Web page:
Kathuria, S. et al. Modulation of anxiety through blockade of anandamide hydrolysis. Nat. Med. 9, 76–81 (2003).
Kinsey, S. G., O’Neal, S. T., Long, J. Z., Cravatt, B. F. & Lichtman, A. H. Inhibition of endocannabinoid catabolic enzymes elicits anxiolytic-like effects in the marble burying assay. Pharmacol. Biochem. Behav. 98, 21–27 (2011).
Moreira, F. A., Kaiser, N., Monory, K. & Lutz, B. Reduced anxiety-like behaviour induced by genetic and pharmacological inhibition of the endocannabinoid-degrading enzyme fatty acid amide hydrolase (FAAH) is mediated by CB1 receptors. Neuropharmacology 54, 141–150 (2008).
Scherma, M. et al. The endogenous cannabinoid anandamide has effects on motivation and anxiety that are revealed by fatty acid amide hydrolase (FAAH) inhibition. Neuropharmacology 54, 129–140 (2008).
Fowler, C. J. The potential of inhibitors of endocannabinoid metabolism as anxiolytic and antidepressive drugs-A practical view. Eur. Neuropsychopharmacol. 25, 749–762 (2015).
Gaetani, S. et al. The endocannabinoid system as a target for novel anxiolytic and antidepressant drugs. Int. Rev. Neurobiol. 85, 57–72 (2009).
Hiley, C. R. Endocannabinoids and the heart. J. Cardiovasc. Pharmacol. 53, 267–276 (2009).
Montecucco, F. & Di Marzo, V. At the heart of the matter: the endocannabinoid system in cardiovascular function and dysfunction. Trends Pharmacol. Sci. 33, 331–340 (2012).
Pacher, P. & Hasko, G. Endocannabinoids and cannabinoid receptors in ischaemia-reperfusion injury and preconditioning. Br. J. Pharmacol. 153, 252–262 (2008).
Pertwee, R. G. Pharmacology of cannabinoid CB1 and CB2 receptors. Pharmacol. Ther. 74, 129–180 (1997).
Ugdyzhekova, D. S. et al. Endogenous cannabinoid anandamide increases heart resistance to arrhythmogenic effects of epinephrine: role of CB(1) and CB(2) receptors. Bull. Exp. Biol. Med. 131, 251–253 (2001).
Krylatov, A. V. et al. Activation of type II cannabinoid receptors improves myocardial tolerance to arrhythmogenic effects of coronary occlusion and reperfusion. Bull. Exp. Biol. Med. 131, 523–525 (2001).
Tarzia, G. et al. Synthesis and structure-activity relationships of FAAH inhibitors: cyclohexylcarbamic acid biphenyl esters with chemical modulation at the proximal phenyl ring. Chem Med Chem. 1, 130–139 (2006).
Clapper, J. R. et al. A second generation of carbamate-based fatty acid amide hydrolase inhibitors with improved activity in vivo. Chem Med Chem. 4, 1505–1513 (2009).
Vacondio, F. et al. Structure-property relationships of a class of carbamate-based fatty acid amide hydrolase (FAAH) inhibitors: chemical and biological stability. Chem Med Chem. 4, 1495–1504 (2009).
Carnevali, L. et al. Antidepressant-like activity and cardioprotective effects of fatty acid amide hydrolase inhibitor URB694 in socially stressed Wistar Kyoto rats. Eur. Neuropsychopharmacol. (2015), doi: 10.1016/j.euroneuro.2015.07.015.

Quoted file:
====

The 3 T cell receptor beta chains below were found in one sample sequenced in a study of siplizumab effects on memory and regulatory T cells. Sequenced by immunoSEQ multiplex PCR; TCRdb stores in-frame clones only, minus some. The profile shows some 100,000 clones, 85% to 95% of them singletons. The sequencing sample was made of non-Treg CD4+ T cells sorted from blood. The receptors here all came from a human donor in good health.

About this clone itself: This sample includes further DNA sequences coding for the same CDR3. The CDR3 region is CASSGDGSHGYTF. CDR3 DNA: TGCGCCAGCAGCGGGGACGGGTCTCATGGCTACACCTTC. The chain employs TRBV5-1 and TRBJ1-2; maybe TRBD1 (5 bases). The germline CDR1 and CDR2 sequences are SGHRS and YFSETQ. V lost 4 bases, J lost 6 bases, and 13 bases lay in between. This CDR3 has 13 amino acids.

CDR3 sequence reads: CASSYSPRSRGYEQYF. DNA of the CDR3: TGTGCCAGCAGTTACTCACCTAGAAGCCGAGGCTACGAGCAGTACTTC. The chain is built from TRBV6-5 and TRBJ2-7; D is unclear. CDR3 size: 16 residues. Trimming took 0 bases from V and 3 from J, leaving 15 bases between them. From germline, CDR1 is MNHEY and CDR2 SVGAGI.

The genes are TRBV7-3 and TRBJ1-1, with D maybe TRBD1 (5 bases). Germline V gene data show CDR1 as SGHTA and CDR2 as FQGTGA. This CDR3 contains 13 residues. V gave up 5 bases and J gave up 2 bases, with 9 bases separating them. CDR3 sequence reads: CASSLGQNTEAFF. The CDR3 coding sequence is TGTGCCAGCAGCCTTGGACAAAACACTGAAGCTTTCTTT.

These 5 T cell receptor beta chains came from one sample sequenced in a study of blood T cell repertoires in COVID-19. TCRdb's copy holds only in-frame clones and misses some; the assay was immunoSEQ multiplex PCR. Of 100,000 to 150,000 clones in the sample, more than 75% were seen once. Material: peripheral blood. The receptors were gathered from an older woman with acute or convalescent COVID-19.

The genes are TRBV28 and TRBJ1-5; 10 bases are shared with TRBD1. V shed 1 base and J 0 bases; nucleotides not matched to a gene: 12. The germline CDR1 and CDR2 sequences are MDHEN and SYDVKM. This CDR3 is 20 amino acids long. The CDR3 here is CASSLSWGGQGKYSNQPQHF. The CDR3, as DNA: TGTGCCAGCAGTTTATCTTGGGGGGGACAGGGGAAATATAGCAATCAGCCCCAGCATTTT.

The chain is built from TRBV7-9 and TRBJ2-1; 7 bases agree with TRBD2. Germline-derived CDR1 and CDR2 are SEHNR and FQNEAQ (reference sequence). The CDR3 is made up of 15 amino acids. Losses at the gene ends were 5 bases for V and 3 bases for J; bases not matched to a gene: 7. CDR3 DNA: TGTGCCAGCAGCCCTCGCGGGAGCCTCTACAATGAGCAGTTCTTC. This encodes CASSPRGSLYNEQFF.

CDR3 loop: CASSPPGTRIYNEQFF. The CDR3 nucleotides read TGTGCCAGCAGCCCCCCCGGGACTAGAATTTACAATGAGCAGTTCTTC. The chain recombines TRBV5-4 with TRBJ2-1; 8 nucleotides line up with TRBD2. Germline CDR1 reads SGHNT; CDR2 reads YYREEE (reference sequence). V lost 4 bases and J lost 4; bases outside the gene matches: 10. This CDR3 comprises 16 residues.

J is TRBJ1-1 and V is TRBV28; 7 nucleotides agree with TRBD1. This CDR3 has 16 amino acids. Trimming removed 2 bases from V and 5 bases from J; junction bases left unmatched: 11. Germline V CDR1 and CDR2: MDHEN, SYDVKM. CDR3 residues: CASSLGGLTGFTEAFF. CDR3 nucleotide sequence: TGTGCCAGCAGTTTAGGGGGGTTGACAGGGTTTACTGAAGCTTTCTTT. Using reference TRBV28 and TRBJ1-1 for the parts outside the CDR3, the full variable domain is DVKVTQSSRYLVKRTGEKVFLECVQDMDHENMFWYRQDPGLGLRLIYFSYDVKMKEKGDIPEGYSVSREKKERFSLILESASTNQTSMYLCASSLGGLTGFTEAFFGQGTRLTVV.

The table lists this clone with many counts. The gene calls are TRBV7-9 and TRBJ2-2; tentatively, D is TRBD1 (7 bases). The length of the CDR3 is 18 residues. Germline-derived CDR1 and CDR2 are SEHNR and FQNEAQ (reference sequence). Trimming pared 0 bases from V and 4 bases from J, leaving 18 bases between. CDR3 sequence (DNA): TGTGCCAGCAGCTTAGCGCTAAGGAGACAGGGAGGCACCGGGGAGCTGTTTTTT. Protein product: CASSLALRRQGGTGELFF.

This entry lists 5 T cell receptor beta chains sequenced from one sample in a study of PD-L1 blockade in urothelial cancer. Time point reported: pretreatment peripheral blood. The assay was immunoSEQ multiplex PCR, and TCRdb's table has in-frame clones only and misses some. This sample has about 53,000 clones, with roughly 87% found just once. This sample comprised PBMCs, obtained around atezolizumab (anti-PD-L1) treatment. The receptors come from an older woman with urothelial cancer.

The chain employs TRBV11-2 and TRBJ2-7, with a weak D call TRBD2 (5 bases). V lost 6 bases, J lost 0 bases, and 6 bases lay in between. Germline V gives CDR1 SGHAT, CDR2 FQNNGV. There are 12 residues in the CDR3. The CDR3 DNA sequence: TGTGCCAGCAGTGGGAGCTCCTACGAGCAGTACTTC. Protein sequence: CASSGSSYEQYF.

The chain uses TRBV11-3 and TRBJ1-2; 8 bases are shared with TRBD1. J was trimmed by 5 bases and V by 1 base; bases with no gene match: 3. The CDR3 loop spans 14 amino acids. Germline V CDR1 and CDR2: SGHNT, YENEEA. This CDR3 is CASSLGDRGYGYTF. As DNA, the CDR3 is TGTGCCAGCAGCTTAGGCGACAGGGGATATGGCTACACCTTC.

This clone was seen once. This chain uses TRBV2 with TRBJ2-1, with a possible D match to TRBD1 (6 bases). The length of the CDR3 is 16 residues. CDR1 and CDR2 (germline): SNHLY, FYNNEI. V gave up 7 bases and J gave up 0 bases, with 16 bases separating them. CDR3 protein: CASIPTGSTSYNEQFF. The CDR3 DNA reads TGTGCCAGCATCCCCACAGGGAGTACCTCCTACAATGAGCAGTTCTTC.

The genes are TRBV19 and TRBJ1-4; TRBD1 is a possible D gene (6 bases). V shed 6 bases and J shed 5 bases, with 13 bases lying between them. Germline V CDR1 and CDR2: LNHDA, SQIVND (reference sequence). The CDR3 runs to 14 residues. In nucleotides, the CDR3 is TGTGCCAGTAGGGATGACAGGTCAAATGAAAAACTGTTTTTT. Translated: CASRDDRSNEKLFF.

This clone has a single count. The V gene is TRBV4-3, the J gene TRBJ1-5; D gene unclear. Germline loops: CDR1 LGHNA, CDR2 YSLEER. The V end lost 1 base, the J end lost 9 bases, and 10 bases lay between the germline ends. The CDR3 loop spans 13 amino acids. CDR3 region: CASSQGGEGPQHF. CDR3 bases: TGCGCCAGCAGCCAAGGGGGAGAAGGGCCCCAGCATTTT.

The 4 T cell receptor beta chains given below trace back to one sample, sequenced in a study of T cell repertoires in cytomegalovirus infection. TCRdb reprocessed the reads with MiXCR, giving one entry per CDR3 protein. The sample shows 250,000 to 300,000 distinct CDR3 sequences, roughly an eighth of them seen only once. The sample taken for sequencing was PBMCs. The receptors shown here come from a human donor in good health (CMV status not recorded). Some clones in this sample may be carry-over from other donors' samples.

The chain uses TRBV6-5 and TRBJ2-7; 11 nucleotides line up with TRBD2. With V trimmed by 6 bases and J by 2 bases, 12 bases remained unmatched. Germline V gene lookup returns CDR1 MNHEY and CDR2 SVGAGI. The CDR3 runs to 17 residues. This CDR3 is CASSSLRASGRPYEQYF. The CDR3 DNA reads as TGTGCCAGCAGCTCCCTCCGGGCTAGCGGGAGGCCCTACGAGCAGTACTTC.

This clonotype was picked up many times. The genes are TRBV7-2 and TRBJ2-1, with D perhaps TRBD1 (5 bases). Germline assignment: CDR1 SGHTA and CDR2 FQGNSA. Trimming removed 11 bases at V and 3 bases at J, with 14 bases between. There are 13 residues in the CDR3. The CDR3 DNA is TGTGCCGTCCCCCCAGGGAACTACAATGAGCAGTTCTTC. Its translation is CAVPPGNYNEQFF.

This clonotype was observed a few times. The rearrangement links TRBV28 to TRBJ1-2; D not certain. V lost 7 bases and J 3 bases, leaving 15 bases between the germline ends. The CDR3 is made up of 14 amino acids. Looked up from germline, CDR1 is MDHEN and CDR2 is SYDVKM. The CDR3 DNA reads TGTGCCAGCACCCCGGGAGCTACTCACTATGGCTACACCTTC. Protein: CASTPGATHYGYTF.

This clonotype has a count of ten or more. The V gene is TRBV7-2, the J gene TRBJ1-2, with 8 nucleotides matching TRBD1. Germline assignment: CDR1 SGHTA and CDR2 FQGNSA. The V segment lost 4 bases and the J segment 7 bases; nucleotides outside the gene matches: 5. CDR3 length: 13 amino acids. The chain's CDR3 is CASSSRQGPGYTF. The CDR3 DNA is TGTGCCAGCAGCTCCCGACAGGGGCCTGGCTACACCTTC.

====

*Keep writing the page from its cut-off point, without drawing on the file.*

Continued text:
Beiderbeck, D. I. et al. High and abnormal forms of aggression in rats with extremes in trait anxiety–involvement of the dopamine system in the nucleus accumbens. Psychoneuroendocrinology 37, 1969–1980 (2012).
Fiorelli, C., Scarpelli, R., Piomelli, D. & Bandiera, T. Development of a multigram synthesis of URB937, a peripherally restricted FAAH inhibitor. Org. Process. Res. Dev. 17, 359–367 (2013).
Rizzo, V. et al. Role of CB2 receptors and cGMP pathway on the cannabinoid-dependent antiepileptic effects in an in vivo model of partial epilepsy. Epilepsy Res. 108, 1711–1718 (2014).
Wigger, A., Loerscher, P., Weissenbacher, P., Holsboer, F. & Landgraf, R. Cross-fostering and cross-breeding of HAB and LAB rats: a genetic rat model of anxiety. Behav. Genet. 31, 371–382 (2001).
Sgoifo, A. et al. Electrode positioning for reliable telemetry ECG recordings during social stress in unrestrained rats. Physiol. & Behav. 60, 1397–1401 (1996
Rossi, S. et al. Ventricular activation is impaired in aged rat hearts. Am. J. Physiol. Heart Circ. Physiol. 295, H2336–2347 (2008).
Colussi, C. et al. The histone deacetylase inhibitor suberoylanilide hydroxamic acid reduces cardiac arrhythmias in dystrophic mice. Cardiovasc. Res. 87, 73–82 (2010).
Ramaekers, D., Beckers, F., Demeulemeester, H. & Aubert, A. E. Cardiovascular autonomic function in conscious rats: a novel approach to facilitate stationary conditions. Ann. Noninvasive Electrocardiol. 7, 307–318 (2002).
Reyes Del Paso, G. A., Langewitz, W., Mulder, L. J., van Roon, A. & Duschek, S. The utility of low frequency heart rate variability as an index of sympathetic cardiac tone: A review with emphasis on a reanalysis of previous studies. Psychophysiology 50, 477–487 (2013).
Carnevali, L. et al. Vagal withdrawal and susceptibility to cardiac arrhythmias in rats with high trait aggressiveness. PLoS One 8, e68316 (2013).
Curtis, M. J. et al. The Lambeth Conventions (II): Guidelines for the study of animal and human ventricular and supraventricular arrhythmias. Pharmacol. Ther. 139, 213–248 (2013).
Burton, F. L. & Cobbe, S. M. Dispersion of ventricular repolarization and refractory period. Cardiovasc. Res. 50, 10–23 (2001).
Crawley, J. & Goodwin, F. K. Preliminary report of a simple animal behavior model for the anxiolytic effects of benzodiazepines. Pharmacol. Biochem. Behav. 13, 167–170 (1980).
Osadchii, O. E. Cardiac hypertrophy induced by sustained beta-adrenoreceptor activation: pathophysiological aspects. Heart Fail. Rev. 12, 66–86 (2007).
Shieh, C. C., Coghlan, M., Sullivan, J. P. & Gopalakrishnan, M. Potassium channels: molecular defects, diseases and therapeutic opportunities. Pharmacol. Rev. 52, 557–594 (2000).
Issa, Z. F., Miller, J. M. & Zipes, D. P. Atrioventricular conduction abnormalities: A companion to Braunwald’s heart disease In Clinical arrhythmology and electrophysiology 127–142 (Saunders, 2012).
Saksena, S. & Camm, A. J. In Electrophysiological disorders of the heart (Saunders, 2012).
Li, Q. et al. Electrophysiological effects of anandamide on rat myocardium. Br. J. Pharmacol. 158, 2022–2029 (2009).
Faber, G. M., Silva, J., Livshitz, L. & Rudy, Y. Kinetic properties of the cardiac L-type Ca2+ channel and its role in myocyte electrophysiology: a theoretical investigation. Biophys. J. 92 (2007).
Triggle, D. J. Calcium channel antagonists: clinical uses–past, present and future. Biochem. Pharmacol. 74, 1–9 (2007).
Li, Q. et al. Effects of anandamide on potassium channels in rat ventricular myocytes: a suppression of I(to) and augmentation of K(ATP) channels. Am. J. Physiol. Cell. Physiol. 302, C924–930 (2012).
Oudit, G. Y. et al. The molecular physiology of the cardiac transient outward potassium current (I(to)) in normal and diseased myocardium. J. Mol. Cell. Cardiol. 33, 851–872 (2001).
Wickenden, A. D. et al. The role of action potential prolongation and altered intracellular calcium handling in the pathogenesis of heart failure. Cardiovasc. Res. 37, 312–323 (1998).
Roden, D. M., Balser, J. R., George, A. L., Jr. & Anderson, M. E. Cardiac ion channels. Annu. Rev. Physiol. 64, 431–475 (2002).
Crowe, M. S., Nass, S. R., Gabella, K. M. & Kinsey, S. G. The endocannabinoid system modulates stress, emotionality and inflammation. Brain. Behav. Immun. 42, 1–5 (2014).
Niederhoffer, N. & Szabo, B. Involvement of CB1 cannabinoid receptors in the EDHF-dependent vasorelaxation in rabbits. Br. J. Pharmacol. 126, 1383–1386 (1999).
The authors declare no competing financial interests.
About this article
Cite this article
Carnevali, L., Vacondio, F., Rossi, S. et al. Cardioprotective effects of fatty acid amide hydrolase inhibitor URB694, in a rodent model of trait anxiety. Sci Rep 5, 18218 (2016). https://doi.org/10.1038/srep18218
Macrophage depletion in stellate ganglia alleviates cardiac sympathetic overactivation and ventricular arrhythmogenesis by attenuating neuroinflammation in heart failure
Basic Research in Cardiology (2021)
On the Biomedical Properties of Endocannabinoid Degradation and Reuptake Inhibitors: Pre-clinical and Clinical Evidence
Neurotoxicity Research (2021)